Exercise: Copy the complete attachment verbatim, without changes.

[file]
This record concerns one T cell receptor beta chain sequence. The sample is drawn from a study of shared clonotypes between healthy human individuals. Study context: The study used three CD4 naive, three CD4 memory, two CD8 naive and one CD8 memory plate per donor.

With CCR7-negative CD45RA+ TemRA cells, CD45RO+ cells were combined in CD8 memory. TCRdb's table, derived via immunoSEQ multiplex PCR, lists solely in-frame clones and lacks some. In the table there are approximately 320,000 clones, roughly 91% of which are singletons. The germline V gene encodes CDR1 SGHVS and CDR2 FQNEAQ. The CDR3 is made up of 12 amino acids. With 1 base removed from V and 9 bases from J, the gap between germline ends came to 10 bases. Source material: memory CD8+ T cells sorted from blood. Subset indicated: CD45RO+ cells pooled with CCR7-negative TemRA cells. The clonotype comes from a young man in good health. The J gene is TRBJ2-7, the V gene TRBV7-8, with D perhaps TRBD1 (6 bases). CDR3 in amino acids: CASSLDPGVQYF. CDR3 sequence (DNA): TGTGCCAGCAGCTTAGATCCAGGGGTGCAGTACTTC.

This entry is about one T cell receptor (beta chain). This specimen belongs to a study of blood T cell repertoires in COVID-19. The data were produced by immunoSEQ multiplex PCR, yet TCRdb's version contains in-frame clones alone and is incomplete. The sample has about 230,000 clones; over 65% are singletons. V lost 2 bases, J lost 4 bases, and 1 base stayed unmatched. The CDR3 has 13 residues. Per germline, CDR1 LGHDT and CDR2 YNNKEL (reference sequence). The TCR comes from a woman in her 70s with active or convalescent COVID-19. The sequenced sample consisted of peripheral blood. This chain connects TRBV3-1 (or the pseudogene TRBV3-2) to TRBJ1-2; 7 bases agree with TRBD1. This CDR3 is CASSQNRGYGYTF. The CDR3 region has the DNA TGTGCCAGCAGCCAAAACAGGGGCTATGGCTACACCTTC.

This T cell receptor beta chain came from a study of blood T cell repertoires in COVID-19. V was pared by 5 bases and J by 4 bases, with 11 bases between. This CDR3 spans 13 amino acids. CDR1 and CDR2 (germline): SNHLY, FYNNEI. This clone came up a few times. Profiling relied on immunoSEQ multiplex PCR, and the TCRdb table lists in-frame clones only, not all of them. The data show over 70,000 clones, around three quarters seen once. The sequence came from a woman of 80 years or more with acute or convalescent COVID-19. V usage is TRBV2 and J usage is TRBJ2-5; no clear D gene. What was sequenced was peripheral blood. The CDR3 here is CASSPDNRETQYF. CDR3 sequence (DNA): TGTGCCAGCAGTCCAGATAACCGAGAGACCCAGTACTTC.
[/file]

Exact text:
This record concerns one T cell receptor beta chain sequence. The sample is drawn from a study of shared clonotypes between healthy human individuals. Study context: The study used three CD4 naive, three CD4 memory, two CD8 naive and one CD8 memory plate per donor.

With CCR7-negative CD45RA+ TemRA cells, CD45RO+ cells were combined in CD8 memory. TCRdb's table, derived via immunoSEQ multiplex PCR, lists solely in-frame clones and lacks some. In the table there are approximately 320,000 clones, roughly 91% of which are singletons. The germline V gene encodes CDR1 SGHVS and CDR2 FQNEAQ. The CDR3 is made up of 12 amino acids. With 1 base removed from V and 9 bases from J, the gap between germline ends came to 10 bases. Source material: memory CD8+ T cells sorted from blood. Subset indicated: CD45RO+ cells pooled with CCR7-negative TemRA cells. The clonotype comes from a young man in good health. The J gene is TRBJ2-7, the V gene TRBV7-8, with D perhaps TRBD1 (6 bases). CDR3 in amino acids: CASSLDPGVQYF. CDR3 sequence (DNA): TGTGCCAGCAGCTTAGATCCAGGGGTGCAGTACTTC.

This entry is about one T cell receptor (beta chain). This specimen belongs to a study of blood T cell repertoires in COVID-19. The data were produced by immunoSEQ multiplex PCR, yet TCRdb's version contains in-frame clones alone and is incomplete. The sample has about 230,000 clones; over 65% are singletons. V lost 2 bases, J lost 4 bases, and 1 base stayed unmatched. The CDR3 has 13 residues. Per germline, CDR1 LGHDT and CDR2 YNNKEL (reference sequence). The TCR comes from a woman in her 70s with active or convalescent COVID-19. The sequenced sample consisted of peripheral blood. This chain connects TRBV3-1 (or the pseudogene TRBV3-2) to TRBJ1-2; 7 bases agree with TRBD1. This CDR3 is CASSQNRGYGYTF. The CDR3 region has the DNA TGTGCCAGCAGCCAAAACAGGGGCTATGGCTACACCTTC.

This T cell receptor beta chain came from a study of blood T cell repertoires in COVID-19. V was pared by 5 bases and J by 4 bases, with 11 bases between. This CDR3 spans 13 amino acids. CDR1 and CDR2 (germline): SNHLY, FYNNEI. This clone came up a few times. Profiling relied on immunoSEQ multiplex PCR, and the TCRdb table lists in-frame clones only, not all of them. The data show over 70,000 clones, around three quarters seen once. The sequence came from a woman of 80 years or more with acute or convalescent COVID-19. V usage is TRBV2 and J usage is TRBJ2-5; no clear D gene. What was sequenced was peripheral blood. The CDR3 here is CASSPDNRETQYF. CDR3 sequence (DNA): TGTGCCAGCAGTCCAGATAACCGAGAGACCCAGTACTTC.